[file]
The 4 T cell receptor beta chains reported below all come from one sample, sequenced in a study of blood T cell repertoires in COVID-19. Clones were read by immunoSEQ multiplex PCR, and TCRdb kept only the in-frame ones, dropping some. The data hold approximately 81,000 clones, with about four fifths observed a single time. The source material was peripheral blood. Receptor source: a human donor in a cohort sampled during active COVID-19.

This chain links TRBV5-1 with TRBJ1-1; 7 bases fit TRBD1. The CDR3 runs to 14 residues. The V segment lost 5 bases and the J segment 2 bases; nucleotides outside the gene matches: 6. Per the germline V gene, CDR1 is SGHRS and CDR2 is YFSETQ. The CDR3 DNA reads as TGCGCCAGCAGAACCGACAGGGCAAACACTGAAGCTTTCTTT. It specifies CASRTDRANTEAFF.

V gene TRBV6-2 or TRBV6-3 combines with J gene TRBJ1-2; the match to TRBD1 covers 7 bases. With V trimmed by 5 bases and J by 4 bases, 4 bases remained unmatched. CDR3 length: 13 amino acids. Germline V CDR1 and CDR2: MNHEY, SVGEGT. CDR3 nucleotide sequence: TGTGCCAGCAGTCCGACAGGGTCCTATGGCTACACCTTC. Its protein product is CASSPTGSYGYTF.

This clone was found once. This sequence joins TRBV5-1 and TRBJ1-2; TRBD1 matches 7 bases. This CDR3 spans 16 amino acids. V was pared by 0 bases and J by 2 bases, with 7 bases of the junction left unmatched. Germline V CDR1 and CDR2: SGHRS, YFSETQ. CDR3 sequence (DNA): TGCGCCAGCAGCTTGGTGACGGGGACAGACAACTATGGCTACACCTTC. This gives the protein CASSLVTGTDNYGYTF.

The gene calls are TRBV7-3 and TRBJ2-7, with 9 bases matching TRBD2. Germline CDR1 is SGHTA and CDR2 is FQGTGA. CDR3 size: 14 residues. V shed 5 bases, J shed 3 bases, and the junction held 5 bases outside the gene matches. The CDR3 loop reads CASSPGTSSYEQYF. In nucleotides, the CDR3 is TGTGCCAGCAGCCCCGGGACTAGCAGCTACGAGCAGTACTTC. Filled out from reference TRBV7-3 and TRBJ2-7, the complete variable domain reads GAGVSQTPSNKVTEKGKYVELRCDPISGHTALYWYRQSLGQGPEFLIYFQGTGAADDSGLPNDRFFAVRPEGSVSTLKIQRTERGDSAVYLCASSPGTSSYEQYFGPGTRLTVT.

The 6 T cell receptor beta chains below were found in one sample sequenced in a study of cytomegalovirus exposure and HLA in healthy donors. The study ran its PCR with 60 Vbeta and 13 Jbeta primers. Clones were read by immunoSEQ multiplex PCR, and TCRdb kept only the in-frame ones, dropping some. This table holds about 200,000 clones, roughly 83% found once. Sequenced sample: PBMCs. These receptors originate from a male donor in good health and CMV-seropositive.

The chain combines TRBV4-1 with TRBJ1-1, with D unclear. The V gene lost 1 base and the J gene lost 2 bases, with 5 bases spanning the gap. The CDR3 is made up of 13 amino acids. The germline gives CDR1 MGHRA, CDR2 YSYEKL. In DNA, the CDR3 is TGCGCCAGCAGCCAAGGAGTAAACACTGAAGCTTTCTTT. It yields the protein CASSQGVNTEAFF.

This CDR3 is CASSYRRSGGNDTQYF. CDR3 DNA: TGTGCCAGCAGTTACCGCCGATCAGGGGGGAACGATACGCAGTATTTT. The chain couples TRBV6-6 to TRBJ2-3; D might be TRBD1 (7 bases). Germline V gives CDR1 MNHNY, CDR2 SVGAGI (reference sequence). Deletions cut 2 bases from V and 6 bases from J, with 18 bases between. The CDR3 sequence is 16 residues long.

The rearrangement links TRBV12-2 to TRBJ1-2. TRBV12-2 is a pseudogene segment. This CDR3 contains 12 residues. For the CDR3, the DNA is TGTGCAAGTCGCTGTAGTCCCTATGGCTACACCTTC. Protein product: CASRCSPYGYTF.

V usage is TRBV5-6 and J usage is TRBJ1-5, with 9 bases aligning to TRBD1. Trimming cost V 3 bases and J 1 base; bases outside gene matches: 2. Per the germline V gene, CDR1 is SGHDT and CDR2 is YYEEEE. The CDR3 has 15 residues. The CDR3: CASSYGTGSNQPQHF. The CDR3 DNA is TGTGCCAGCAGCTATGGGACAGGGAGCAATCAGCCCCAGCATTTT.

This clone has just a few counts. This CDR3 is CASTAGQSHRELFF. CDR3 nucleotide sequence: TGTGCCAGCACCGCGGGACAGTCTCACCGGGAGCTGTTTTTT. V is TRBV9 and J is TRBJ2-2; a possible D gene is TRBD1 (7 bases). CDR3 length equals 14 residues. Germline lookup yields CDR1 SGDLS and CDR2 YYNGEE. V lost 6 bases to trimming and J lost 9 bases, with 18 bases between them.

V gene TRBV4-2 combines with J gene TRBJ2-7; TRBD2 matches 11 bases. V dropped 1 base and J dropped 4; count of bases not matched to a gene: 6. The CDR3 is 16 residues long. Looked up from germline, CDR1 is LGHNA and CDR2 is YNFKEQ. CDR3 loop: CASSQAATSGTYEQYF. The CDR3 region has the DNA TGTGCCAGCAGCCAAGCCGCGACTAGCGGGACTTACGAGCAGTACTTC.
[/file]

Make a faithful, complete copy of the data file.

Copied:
The 4 T cell receptor beta chains reported below all come from one sample, sequenced in a study of blood T cell repertoires in COVID-19. Clones were read by immunoSEQ multiplex PCR, and TCRdb kept only the in-frame ones, dropping some. The data hold approximately 81,000 clones, with about four fifths observed a single time. The source material was peripheral blood. Receptor source: a human donor in a cohort sampled during active COVID-19.

This chain links TRBV5-1 with TRBJ1-1; 7 bases fit TRBD1. The CDR3 runs to 14 residues. The V segment lost 5 bases and the J segment 2 bases; nucleotides outside the gene matches: 6. Per the germline V gene, CDR1 is SGHRS and CDR2 is YFSETQ. The CDR3 DNA reads as TGCGCCAGCAGAACCGACAGGGCAAACACTGAAGCTTTCTTT. It specifies CASRTDRANTEAFF.

V gene TRBV6-2 or TRBV6-3 combines with J gene TRBJ1-2; the match to TRBD1 covers 7 bases. With V trimmed by 5 bases and J by 4 bases, 4 bases remained unmatched. CDR3 length: 13 amino acids. Germline V CDR1 and CDR2: MNHEY, SVGEGT. CDR3 nucleotide sequence: TGTGCCAGCAGTCCGACAGGGTCCTATGGCTACACCTTC. Its protein product is CASSPTGSYGYTF.

This clone was found once. This sequence joins TRBV5-1 and TRBJ1-2; TRBD1 matches 7 bases. This CDR3 spans 16 amino acids. V was pared by 0 bases and J by 2 bases, with 7 bases of the junction left unmatched. Germline V CDR1 and CDR2: SGHRS, YFSETQ. CDR3 sequence (DNA): TGCGCCAGCAGCTTGGTGACGGGGACAGACAACTATGGCTACACCTTC. This gives the protein CASSLVTGTDNYGYTF.

The gene calls are TRBV7-3 and TRBJ2-7, with 9 bases matching TRBD2. Germline CDR1 is SGHTA and CDR2 is FQGTGA. CDR3 size: 14 residues. V shed 5 bases, J shed 3 bases, and the junction held 5 bases outside the gene matches. The CDR3 loop reads CASSPGTSSYEQYF. In nucleotides, the CDR3 is TGTGCCAGCAGCCCCGGGACTAGCAGCTACGAGCAGTACTTC. Filled out from reference TRBV7-3 and TRBJ2-7, the complete variable domain reads GAGVSQTPSNKVTEKGKYVELRCDPISGHTALYWYRQSLGQGPEFLIYFQGTGAADDSGLPNDRFFAVRPEGSVSTLKIQRTERGDSAVYLCASSPGTSSYEQYFGPGTRLTVT.

The 6 T cell receptor beta chains below were found in one sample sequenced in a study of cytomegalovirus exposure and HLA in healthy donors. The study ran its PCR with 60 Vbeta and 13 Jbeta primers. Clones were read by immunoSEQ multiplex PCR, and TCRdb kept only the in-frame ones, dropping some. This table holds about 200,000 clones, roughly 83% found once. Sequenced sample: PBMCs. These receptors originate from a male donor in good health and CMV-seropositive.

The chain combines TRBV4-1 with TRBJ1-1, with D unclear. The V gene lost 1 base and the J gene lost 2 bases, with 5 bases spanning the gap. The CDR3 is made up of 13 amino acids. The germline gives CDR1 MGHRA, CDR2 YSYEKL. In DNA, the CDR3 is TGCGCCAGCAGCCAAGGAGTAAACACTGAAGCTTTCTTT. It yields the protein CASSQGVNTEAFF.

This CDR3 is CASSYRRSGGNDTQYF. CDR3 DNA: TGTGCCAGCAGTTACCGCCGATCAGGGGGGAACGATACGCAGTATTTT. The chain couples TRBV6-6 to TRBJ2-3; D might be TRBD1 (7 bases). Germline V gives CDR1 MNHNY, CDR2 SVGAGI (reference sequence). Deletions cut 2 bases from V and 6 bases from J, with 18 bases between. The CDR3 sequence is 16 residues long.

The rearrangement links TRBV12-2 to TRBJ1-2. TRBV12-2 is a pseudogene segment. This CDR3 contains 12 residues. For the CDR3, the DNA is TGTGCAAGTCGCTGTAGTCCCTATGGCTACACCTTC. Protein product: CASRCSPYGYTF.

V usage is TRBV5-6 and J usage is TRBJ1-5, with 9 bases aligning to TRBD1. Trimming cost V 3 bases and J 1 base; bases outside gene matches: 2. Per the germline V gene, CDR1 is SGHDT and CDR2 is YYEEEE. The CDR3 has 15 residues. The CDR3: CASSYGTGSNQPQHF. The CDR3 DNA is TGTGCCAGCAGCTATGGGACAGGGAGCAATCAGCCCCAGCATTTT.

This clone has just a few counts. This CDR3 is CASTAGQSHRELFF. CDR3 nucleotide sequence: TGTGCCAGCACCGCGGGACAGTCTCACCGGGAGCTGTTTTTT. V is TRBV9 and J is TRBJ2-2; a possible D gene is TRBD1 (7 bases). CDR3 length equals 14 residues. Germline lookup yields CDR1 SGDLS and CDR2 YYNGEE. V lost 6 bases to trimming and J lost 9 bases, with 18 bases between them.

V gene TRBV4-2 combines with J gene TRBJ2-7; TRBD2 matches 11 bases. V dropped 1 base and J dropped 4; count of bases not matched to a gene: 6. The CDR3 is 16 residues long. Looked up from germline, CDR1 is LGHNA and CDR2 is YNFKEQ. CDR3 loop: CASSQAATSGTYEQYF. The CDR3 region has the DNA TGTGCCAGCAGCCAAGCCGCGACTAGCGGGACTTACGAGCAGTACTTC.